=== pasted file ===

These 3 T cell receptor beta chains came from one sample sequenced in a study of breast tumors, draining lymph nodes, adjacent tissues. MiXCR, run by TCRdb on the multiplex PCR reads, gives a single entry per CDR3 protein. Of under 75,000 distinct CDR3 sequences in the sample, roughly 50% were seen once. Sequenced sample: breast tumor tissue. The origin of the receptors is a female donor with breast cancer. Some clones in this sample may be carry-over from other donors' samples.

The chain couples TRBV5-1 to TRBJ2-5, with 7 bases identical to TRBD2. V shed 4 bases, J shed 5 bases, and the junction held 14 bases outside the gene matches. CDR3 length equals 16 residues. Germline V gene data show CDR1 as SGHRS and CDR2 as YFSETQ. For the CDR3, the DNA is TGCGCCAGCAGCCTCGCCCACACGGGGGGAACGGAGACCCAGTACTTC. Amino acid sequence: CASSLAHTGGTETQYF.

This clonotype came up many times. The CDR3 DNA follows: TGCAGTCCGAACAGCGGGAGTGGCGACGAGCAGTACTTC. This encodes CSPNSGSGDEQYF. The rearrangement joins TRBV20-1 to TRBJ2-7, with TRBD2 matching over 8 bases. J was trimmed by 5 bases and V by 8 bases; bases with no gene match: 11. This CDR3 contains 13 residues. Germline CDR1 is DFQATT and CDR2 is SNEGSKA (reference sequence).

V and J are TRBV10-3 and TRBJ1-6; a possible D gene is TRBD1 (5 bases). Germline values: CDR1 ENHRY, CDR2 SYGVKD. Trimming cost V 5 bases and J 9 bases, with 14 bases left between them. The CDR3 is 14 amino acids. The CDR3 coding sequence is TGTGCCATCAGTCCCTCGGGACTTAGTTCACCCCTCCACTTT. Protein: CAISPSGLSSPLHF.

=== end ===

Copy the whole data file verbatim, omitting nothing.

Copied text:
These 3 T cell receptor beta chains came from one sample sequenced in a study of breast tumors, draining lymph nodes, adjacent tissues. MiXCR, run by TCRdb on the multiplex PCR reads, gives a single entry per CDR3 protein. Of under 75,000 distinct CDR3 sequences in the sample, roughly 50% were seen once. Sequenced sample: breast tumor tissue. The origin of the receptors is a female donor with breast cancer. Some clones in this sample may be carry-over from other donors' samples.

The chain couples TRBV5-1 to TRBJ2-5, with 7 bases identical to TRBD2. V shed 4 bases, J shed 5 bases, and the junction held 14 bases outside the gene matches. CDR3 length equals 16 residues. Germline V gene data show CDR1 as SGHRS and CDR2 as YFSETQ. For the CDR3, the DNA is TGCGCCAGCAGCCTCGCCCACACGGGGGGAACGGAGACCCAGTACTTC. Amino acid sequence: CASSLAHTGGTETQYF.

This clonotype came up many times. The CDR3 DNA follows: TGCAGTCCGAACAGCGGGAGTGGCGACGAGCAGTACTTC. This encodes CSPNSGSGDEQYF. The rearrangement joins TRBV20-1 to TRBJ2-7, with TRBD2 matching over 8 bases. J was trimmed by 5 bases and V by 8 bases; bases with no gene match: 11. This CDR3 contains 13 residues. Germline CDR1 is DFQATT and CDR2 is SNEGSKA (reference sequence).

V and J are TRBV10-3 and TRBJ1-6; a possible D gene is TRBD1 (5 bases). Germline values: CDR1 ENHRY, CDR2 SYGVKD. Trimming cost V 5 bases and J 9 bases, with 14 bases left between them. The CDR3 is 14 amino acids. The CDR3 coding sequence is TGTGCCATCAGTCCCTCGGGACTTAGTTCACCCCTCCACTTT. Protein: CAISPSGLSSPLHF.